You might have top-of-the-line equipment and a host of automated controls in your building, but without the right people on your team, all those bells and whistles become obsolete.
At NFMT 2019, the facilities management education and training conference in Baltimore, a session packed with industry professionals tackled the topic of hiring the right people and creating a positive and productive work environment.
The packed session featured Mike Cowley, president of CE Maintenance Solutions, relaying interviewing tips, current hiring hurdles faced by the industry, and ways you can change the behavior of your employees for the better. Cowley has worked “in all kinds of facilities,” from ballparks and chicken nugget plants to hospitals and office buildings. When it comes to personnel, he’s seen what does and doesn’t work.
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Some leaders, he says, “probably struggle with, ‘If I could just have a better team…’ That can be from skills, effort, knowledge, or their own management or leadership style.” When someone doesn’t behave or perform well within the team, “that can be devastating to an organization,” Cowley adds.
5 Ways to Find the Right People
When it comes to hiring facilities employees, Cowley says the process is much different than it was when he began in the industry decades ago. “Things are changing,” he explains. “One of the biggest things I see companies struggle with is they’re not changing fast enough to [attract] the younger people.”
He says he’s seen recruits who are especially looking for IT mobility (total flexibility to go anywhere they need to and do their jobs with Wi-Fi, tablets, etc.) and opportunities for upward mobility.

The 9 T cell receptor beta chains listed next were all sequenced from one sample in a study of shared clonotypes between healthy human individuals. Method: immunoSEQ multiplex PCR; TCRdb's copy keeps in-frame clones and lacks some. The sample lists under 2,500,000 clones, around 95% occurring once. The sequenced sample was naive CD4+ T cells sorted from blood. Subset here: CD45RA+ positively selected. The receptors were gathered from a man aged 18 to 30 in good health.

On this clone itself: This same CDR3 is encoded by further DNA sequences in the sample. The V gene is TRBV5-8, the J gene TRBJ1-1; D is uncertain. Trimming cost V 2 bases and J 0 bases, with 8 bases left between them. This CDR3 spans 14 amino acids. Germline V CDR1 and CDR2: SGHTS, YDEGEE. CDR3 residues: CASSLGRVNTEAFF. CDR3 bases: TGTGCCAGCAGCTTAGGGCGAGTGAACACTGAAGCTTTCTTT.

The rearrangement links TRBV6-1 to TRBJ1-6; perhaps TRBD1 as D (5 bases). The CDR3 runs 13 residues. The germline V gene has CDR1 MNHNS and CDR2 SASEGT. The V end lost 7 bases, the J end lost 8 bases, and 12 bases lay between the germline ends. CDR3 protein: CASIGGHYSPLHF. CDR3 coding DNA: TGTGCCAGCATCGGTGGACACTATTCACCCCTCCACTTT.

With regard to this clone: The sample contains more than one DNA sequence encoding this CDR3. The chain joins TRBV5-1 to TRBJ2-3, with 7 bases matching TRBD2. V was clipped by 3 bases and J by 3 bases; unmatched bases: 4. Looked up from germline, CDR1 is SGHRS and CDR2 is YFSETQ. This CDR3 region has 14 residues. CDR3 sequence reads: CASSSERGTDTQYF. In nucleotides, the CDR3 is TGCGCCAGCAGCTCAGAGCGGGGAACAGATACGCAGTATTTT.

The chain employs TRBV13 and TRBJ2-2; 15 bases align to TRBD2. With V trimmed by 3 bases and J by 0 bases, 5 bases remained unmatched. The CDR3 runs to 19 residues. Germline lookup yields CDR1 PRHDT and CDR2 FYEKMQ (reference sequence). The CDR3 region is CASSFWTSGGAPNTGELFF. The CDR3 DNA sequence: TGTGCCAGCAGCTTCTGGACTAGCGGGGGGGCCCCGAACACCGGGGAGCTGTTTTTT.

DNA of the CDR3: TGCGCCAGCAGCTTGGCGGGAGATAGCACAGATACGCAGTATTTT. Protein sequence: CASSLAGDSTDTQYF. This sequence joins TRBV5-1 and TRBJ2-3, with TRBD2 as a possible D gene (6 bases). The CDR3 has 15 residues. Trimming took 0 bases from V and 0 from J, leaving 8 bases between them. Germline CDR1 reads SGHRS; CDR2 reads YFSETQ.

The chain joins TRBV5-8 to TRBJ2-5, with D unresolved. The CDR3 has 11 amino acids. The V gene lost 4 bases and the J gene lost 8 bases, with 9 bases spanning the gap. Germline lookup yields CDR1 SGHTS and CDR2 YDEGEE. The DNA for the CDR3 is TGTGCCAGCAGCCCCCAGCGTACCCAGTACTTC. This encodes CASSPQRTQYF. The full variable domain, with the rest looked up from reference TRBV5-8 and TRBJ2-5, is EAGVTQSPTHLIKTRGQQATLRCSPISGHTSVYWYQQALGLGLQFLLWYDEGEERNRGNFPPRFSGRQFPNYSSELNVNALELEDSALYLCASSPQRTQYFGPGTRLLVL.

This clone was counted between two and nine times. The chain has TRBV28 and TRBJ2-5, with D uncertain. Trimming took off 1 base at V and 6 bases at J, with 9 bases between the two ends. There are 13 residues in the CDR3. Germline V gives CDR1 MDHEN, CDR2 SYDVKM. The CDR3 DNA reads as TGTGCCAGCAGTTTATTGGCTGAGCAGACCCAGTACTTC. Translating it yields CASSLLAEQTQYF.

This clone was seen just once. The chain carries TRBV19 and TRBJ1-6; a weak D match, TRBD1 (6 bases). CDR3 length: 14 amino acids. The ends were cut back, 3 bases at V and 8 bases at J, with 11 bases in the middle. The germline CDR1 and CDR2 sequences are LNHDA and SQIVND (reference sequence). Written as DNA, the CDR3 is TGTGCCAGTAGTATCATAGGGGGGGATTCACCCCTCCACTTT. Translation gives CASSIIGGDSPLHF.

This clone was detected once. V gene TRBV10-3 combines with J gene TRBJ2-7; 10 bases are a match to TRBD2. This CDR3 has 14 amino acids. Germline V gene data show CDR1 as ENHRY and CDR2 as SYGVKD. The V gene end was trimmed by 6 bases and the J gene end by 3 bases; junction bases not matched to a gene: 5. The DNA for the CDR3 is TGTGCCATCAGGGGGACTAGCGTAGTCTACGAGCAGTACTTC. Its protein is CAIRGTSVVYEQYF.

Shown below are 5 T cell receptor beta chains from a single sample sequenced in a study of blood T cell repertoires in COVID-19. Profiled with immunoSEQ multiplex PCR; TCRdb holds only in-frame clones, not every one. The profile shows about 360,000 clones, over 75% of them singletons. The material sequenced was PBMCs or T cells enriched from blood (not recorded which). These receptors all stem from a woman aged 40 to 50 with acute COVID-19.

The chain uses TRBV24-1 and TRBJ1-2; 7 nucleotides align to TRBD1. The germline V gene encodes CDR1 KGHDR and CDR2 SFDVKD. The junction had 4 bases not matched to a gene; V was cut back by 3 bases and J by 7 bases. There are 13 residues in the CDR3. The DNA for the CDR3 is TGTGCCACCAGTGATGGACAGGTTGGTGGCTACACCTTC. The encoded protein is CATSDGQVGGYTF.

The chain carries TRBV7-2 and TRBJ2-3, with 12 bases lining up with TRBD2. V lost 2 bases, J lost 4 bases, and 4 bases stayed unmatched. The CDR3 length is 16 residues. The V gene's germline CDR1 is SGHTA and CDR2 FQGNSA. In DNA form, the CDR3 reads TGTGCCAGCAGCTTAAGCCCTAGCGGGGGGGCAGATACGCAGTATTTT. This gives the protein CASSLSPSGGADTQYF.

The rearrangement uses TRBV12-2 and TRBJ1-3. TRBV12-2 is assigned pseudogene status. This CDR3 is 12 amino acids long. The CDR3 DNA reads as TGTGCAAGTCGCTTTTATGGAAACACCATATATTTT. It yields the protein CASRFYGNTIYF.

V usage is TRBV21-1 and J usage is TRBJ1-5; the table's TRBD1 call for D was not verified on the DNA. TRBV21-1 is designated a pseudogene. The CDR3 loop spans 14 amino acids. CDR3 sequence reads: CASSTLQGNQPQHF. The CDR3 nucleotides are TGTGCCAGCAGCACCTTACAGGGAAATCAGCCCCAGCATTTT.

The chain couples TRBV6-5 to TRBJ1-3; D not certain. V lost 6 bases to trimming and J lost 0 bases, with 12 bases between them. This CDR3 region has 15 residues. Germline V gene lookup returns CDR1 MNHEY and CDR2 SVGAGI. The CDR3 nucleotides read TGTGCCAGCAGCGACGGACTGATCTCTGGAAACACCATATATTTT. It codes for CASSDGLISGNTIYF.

So when you finally sit down with a promising potential employee, how do you proceed? Cowley relays these five tips for finding people who are right for the job and weeding out those who aren’t:
1. Develop comprehensive duties and requirements prior to the interview.
“If you don’t know what you want your employees to do, how are you going to pick the right person?” It will also well prepare the recruit for what he or she is expected to do.
2. Review their resume in detail and check for accuracy.
Cowley says many times he’s discovered that an applicant lied about his or her education or experience. When reviewing references, explicitly ask a past employer: Would you rehire this person?
3. Include a facility tour in the interview.
Do this to “make sure [the applicant] knows what they’re getting into,” Cowley says. “They might have to work in a hot place, on the roof, at night, in the cold. The better they know what they’re doing, the better off you’ll be down the road.”
4. Take note of the questions they ask in the interview.
Do they seem meaningful or probing? The right questions can sometimes indicate ambition in an applicant—ambition that could push you as well.
5. Test them.
This could be anything from an aptitude test to a skills or craft test to a hands-on example. “We had this problem yesterday. What do you think we should’ve done?” Cowley offers.
5 Steps to Create a Positive Environment
To measure the performance of your facilities team, Cowley recommends looking at things like attitude, percent of work they’ve planned, proactive vs. reactive work, cleanliness and organization, and safety incidents. Once you’ve identified the problem, these five steps can help create a more positive work environment for the whole team:
1. Be confident in your leadership and set an example.
“Remember that this is your team,” Cowley says. “Don’t say one thing and then do another as the leader. Ask yourself: Are you the best leader you can be?”
2. Communicate the vision and culture of your company.
And communicate it regularly. Ensure all employees see it and understand it. “Live, eat and breathe it,” Cowley says. “Safety is a perfect example.”
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3. Set attainable goals.
Don’t be afraid to change them as needed if they’re not working. Consider raising the bar.
4. Train continuously.
Cowley says that 5 to 10 percent of your total man-hours should be dedicated to training. Supply your employees with all of the knowledge they need, and reward knowledge growth.
5. Praise in public. Discipline in private.
“Expect a lot from your people, and then reward it when you get it,” Cowley says.
Overall, paying attention to results—as opposed to a “yes man”—is paramount. You have a lot of responsibilities as a facilities manager, and managing your personnel is one of them. Make sure you’re setting the example as the leader and know when to make changes when things aren’t working.
With a positive work environment, it makes it all the easier for the right people to want to join your team.
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